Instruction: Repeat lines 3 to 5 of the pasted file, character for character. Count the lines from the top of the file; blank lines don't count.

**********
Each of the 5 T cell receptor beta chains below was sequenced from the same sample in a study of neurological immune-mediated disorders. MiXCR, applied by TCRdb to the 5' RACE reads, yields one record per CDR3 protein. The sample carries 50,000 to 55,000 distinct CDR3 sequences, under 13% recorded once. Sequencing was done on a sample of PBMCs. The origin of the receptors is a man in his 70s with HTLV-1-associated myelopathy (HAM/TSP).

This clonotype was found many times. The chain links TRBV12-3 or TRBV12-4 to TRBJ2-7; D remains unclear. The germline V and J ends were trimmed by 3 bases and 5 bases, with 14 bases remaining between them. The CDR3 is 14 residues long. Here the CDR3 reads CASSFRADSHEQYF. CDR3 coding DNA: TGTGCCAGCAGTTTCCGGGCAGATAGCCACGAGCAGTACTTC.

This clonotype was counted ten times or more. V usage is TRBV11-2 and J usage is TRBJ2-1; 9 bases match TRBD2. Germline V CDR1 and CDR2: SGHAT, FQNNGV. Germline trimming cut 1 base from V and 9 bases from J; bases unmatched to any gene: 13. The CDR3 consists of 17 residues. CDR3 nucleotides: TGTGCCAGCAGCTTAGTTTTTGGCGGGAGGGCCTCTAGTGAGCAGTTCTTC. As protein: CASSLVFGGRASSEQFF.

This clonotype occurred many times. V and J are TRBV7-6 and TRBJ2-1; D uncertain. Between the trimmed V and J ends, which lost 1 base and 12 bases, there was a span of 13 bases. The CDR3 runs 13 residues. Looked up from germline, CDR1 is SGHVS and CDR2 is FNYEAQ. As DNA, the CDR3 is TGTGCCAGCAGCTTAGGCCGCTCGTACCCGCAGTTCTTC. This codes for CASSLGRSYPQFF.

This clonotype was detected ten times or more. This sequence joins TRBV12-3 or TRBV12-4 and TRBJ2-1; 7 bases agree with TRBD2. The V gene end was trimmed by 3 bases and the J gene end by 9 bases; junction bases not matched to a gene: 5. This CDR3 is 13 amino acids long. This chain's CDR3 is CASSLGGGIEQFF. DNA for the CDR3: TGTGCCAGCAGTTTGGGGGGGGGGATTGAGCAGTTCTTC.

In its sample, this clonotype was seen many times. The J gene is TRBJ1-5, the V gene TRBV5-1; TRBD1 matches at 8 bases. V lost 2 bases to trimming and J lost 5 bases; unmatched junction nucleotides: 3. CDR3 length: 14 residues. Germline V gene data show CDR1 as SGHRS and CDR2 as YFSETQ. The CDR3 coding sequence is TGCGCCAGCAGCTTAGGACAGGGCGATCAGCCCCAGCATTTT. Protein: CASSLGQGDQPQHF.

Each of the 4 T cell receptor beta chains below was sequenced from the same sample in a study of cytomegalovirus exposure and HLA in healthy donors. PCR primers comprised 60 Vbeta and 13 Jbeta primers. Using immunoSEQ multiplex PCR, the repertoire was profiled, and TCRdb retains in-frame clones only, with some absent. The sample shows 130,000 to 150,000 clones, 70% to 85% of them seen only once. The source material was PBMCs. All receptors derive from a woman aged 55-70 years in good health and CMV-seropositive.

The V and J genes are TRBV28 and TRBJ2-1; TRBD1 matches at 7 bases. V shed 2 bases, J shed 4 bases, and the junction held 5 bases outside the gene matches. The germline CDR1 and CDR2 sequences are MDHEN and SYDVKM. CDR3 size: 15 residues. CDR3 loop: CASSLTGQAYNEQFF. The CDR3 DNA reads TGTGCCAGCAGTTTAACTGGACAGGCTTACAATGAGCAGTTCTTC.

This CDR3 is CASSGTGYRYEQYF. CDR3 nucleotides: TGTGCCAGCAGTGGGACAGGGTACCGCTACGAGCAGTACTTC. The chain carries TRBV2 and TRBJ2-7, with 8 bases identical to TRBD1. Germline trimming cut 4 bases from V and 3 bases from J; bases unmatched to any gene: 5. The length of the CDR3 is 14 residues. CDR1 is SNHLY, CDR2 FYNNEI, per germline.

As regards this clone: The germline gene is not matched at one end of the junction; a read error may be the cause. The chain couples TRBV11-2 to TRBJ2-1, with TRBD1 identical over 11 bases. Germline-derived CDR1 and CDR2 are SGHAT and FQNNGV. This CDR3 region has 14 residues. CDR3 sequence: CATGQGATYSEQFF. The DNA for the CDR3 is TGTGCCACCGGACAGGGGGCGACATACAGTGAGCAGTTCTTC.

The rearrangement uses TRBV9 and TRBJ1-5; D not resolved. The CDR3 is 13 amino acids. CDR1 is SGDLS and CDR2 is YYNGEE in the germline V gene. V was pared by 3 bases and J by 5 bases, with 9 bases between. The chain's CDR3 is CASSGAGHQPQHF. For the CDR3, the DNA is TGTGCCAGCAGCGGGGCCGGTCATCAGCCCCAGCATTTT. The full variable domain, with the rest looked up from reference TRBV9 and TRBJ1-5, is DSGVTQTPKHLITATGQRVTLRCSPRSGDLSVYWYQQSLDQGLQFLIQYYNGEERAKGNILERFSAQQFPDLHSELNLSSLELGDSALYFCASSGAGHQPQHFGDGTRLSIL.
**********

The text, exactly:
This clonotype was counted ten times or more. V usage is TRBV11-2 and J usage is TRBJ2-1; 9 bases match TRBD2. Germline V CDR1 and CDR2: SGHAT, FQNNGV. Germline trimming cut 1 base from V and 9 bases from J; bases unmatched to any gene: 13. The CDR3 consists of 17 residues. CDR3 nucleotides: TGTGCCAGCAGCTTAGTTTTTGGCGGGAGGGCCTCTAGTGAGCAGTTCTTC. As protein: CASSLVFGGRASSEQFF.

This clonotype occurred many times. V and J are TRBV7-6 and TRBJ2-1; D uncertain. Between the trimmed V and J ends, which lost 1 base and 12 bases, there was a span of 13 bases. The CDR3 runs 13 residues. Looked up from germline, CDR1 is SGHVS and CDR2 is FNYEAQ. As DNA, the CDR3 is TGTGCCAGCAGCTTAGGCCGCTCGTACCCGCAGTTCTTC. This codes for CASSLGRSYPQFF.

This clonotype was detected ten times or more. This sequence joins TRBV12-3 or TRBV12-4 and TRBJ2-1; 7 bases agree with TRBD2. The V gene end was trimmed by 3 bases and the J gene end by 9 bases; junction bases not matched to a gene: 5. This CDR3 is 13 amino acids long. This chain's CDR3 is CASSLGGGIEQFF. DNA for the CDR3: TGTGCCAGCAGTTTGGGGGGGGGGATTGAGCAGTTCTTC.